In the past few years, the volume of CLC clinical trials increased dramatically. In 2018, the National Library of Medicine included 132 publications in the CLC field, and in the first 6 weeks of 2019 alone, 25 new articles were published. Research results are being translated into clinical practice: following a pivotal trial and regulatory approval in 2017, the Medtronic MiniMed 670G is now commercially available and used clinically (4). This is a hybrid CLC system, which automatically modulates the insulin pump basal rate to mitigate both hypo- and hyperglycemia but does not administer automated insulin boluses (e.g., corrections after a meal). Another system, the Tandem t:slim X2 with Control-IQ technology, which has completed its pivotal trial (ClinicalTrials.gov identifier NCT03563313, recently published in the New England Journal of Medicine) (5), uses a Dexcom G6 sensor that does not require fingersticks for calibration and a control algorithm that modulates basal rate, administers automated insulin corrections, and has a dedicated safety module safeguarding against hypoglycemia (5).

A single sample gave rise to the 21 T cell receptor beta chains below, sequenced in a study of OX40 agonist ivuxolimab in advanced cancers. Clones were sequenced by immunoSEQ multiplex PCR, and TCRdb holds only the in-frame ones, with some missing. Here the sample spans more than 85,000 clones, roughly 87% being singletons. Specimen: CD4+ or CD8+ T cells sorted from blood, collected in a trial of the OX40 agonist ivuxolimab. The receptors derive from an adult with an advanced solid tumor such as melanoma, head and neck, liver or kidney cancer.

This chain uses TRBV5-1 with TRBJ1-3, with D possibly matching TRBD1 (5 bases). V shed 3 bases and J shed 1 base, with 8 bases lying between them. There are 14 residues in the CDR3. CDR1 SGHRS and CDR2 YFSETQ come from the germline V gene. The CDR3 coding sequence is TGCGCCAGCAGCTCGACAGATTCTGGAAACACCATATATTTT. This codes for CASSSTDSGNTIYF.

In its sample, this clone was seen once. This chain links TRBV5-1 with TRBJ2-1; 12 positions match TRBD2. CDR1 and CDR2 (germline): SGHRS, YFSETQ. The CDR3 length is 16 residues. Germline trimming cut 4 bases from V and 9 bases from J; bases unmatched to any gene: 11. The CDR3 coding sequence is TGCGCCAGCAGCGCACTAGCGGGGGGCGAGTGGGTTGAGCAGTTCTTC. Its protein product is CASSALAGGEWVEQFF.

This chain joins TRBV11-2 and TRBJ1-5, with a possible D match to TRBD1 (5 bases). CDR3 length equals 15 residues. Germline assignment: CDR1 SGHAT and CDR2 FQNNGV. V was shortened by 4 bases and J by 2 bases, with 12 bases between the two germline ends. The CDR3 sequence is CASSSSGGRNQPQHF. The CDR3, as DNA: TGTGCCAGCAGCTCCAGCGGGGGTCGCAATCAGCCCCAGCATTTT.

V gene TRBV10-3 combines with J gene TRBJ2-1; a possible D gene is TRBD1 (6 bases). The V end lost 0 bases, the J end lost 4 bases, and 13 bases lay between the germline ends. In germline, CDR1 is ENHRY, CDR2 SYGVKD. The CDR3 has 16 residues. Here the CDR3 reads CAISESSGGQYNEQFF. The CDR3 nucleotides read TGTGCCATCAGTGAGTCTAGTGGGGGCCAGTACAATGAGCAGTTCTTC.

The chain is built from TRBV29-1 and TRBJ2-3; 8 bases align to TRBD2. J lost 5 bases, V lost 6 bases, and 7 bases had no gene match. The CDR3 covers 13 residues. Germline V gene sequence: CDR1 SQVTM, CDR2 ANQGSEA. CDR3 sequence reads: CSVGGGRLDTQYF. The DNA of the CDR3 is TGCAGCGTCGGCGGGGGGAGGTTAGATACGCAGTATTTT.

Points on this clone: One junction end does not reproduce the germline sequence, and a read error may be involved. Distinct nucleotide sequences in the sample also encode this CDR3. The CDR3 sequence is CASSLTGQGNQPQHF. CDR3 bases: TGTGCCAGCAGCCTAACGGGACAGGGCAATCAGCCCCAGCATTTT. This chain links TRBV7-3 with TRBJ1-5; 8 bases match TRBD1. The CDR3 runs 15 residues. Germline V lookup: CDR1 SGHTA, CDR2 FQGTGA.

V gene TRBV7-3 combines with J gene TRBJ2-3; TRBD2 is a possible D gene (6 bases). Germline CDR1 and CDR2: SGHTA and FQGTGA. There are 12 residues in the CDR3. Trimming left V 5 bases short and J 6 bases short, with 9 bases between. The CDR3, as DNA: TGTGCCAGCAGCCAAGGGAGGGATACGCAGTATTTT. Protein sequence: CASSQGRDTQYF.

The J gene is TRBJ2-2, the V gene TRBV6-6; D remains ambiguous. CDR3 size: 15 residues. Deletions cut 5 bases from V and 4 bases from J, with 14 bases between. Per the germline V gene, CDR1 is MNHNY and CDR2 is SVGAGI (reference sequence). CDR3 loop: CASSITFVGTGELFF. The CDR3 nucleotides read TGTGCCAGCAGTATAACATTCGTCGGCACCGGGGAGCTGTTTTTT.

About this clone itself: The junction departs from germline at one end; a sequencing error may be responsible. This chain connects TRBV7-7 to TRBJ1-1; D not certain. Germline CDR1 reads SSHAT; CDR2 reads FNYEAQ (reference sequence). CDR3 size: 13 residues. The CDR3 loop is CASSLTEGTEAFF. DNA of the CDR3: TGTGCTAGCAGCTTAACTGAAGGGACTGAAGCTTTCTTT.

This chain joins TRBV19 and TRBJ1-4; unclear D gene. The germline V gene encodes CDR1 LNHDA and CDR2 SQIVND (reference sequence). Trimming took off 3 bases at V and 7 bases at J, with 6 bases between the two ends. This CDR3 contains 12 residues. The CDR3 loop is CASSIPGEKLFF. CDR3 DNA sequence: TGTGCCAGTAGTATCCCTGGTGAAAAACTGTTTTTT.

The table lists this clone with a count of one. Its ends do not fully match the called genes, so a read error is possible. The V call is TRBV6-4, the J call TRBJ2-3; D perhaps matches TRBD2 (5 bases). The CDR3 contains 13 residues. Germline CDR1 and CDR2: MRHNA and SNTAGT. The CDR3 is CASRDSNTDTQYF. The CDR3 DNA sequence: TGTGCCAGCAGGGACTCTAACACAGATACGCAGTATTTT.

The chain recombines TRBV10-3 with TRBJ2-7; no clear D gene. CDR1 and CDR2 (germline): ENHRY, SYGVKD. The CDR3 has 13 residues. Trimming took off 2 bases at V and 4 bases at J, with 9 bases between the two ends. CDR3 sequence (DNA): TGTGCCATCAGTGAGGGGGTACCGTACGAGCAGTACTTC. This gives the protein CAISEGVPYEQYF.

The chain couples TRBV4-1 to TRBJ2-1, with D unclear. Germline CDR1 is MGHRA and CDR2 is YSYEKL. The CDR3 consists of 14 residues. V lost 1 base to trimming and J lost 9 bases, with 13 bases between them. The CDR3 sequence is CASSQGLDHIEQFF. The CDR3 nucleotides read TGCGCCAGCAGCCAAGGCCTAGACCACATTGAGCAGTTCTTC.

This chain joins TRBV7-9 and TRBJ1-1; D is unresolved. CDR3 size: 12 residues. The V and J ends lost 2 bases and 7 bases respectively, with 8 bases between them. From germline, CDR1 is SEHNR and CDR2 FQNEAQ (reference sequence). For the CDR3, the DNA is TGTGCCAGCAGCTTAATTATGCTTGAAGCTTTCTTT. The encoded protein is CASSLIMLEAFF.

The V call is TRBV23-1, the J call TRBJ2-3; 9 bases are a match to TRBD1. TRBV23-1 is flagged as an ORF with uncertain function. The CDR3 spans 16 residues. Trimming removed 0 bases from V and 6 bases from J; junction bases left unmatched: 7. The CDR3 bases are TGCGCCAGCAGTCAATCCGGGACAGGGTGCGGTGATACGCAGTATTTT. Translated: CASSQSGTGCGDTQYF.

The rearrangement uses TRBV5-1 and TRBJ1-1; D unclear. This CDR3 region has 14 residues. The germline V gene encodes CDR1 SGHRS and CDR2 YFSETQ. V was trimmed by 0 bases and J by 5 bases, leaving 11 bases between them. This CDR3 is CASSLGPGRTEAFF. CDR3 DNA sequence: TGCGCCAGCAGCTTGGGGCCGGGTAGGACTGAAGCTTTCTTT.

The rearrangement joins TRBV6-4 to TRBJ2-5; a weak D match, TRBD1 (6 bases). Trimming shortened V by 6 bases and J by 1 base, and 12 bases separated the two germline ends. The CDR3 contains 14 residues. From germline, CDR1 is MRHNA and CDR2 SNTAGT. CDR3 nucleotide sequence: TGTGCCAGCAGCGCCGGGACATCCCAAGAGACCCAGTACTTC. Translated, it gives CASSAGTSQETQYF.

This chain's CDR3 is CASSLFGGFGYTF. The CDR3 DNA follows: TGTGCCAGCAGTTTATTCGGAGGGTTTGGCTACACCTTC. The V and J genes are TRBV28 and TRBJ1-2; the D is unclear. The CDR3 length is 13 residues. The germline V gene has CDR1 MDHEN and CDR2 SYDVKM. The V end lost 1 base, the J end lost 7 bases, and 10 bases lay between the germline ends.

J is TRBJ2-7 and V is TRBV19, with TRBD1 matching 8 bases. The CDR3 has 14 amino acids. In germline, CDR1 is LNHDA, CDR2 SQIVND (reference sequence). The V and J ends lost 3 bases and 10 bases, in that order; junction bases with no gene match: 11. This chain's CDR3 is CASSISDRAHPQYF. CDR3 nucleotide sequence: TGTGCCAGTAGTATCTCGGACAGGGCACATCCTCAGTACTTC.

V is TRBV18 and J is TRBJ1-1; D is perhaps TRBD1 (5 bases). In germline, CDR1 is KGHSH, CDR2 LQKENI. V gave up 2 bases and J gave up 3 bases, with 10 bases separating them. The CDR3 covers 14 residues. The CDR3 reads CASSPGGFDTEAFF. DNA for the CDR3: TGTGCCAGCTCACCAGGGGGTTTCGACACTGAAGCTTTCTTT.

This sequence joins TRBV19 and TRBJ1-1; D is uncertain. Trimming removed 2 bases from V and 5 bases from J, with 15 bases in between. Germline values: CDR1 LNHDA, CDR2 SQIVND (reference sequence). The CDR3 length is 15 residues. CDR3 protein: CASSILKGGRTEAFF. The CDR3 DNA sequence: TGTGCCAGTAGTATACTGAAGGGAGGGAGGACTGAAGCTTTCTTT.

Both the MiniMed 670G and the Control-IQ closed-loop systems feature CLC algorithms that are embedded in the insulin pump, which is the traditional approach to closing the loop. An alternative solution could be provided by mobile CLC systems using consumer electronics (e.g., a smartphone) to run the control algorithm and transmit data to the Cloud. Mobile CLC could offer advantages: 1) smartphones are widely available and wirelessly connectable to various devices and networks—no current insulin pump offers similar capabilities; 2) the life cycle of a smartphone is months, as opposed to years for insulin pumps, and thus smartphones allow easier updates of the device form factor; and 3) psychologists share that patients, particularly youth, may be reluctant to use their insulin pump in public, but no one is reluctant to use a phone, and that may be a key to CLC adoption. The first experimental mobile CLC platform, the Diabetes Assistant (DiAs) developed at the University of Virginia (6), was pilot tested in 2012 (7). Subsequently, DiAs was used in a number of studies by >300 participants at 10 clinical centers in the U.S. and Europe (8,9), including long-term trials at home (10) and the first “stress test” of a CLC system—the Artificial Pancreas Ski Trial, where children with type 1 diabetes used DiAs during 5-day winter sport camps in Virginia, Colorado, and California (9). The next step in the use of off-the-shelf mobile technology for closed-loop insulin delivery was done by the iAPS smartphone app developed at Harvard University, which runs on an unlocked phone, communicates with Dexcom G5 and G6 continuous glucose monitors (CGMs) and Tandem Diabetes Care and Insulet insulin pumps, and uses a zone model predictive control algorithm (11). Two recent studies using different algorithms implemented in Android smartphones reported mobile CLC use of 12 weeks by a significant number of participants (86  and 68 , respectively). It is therefore likely that embedded and mobile CLC systems could coexist in the future.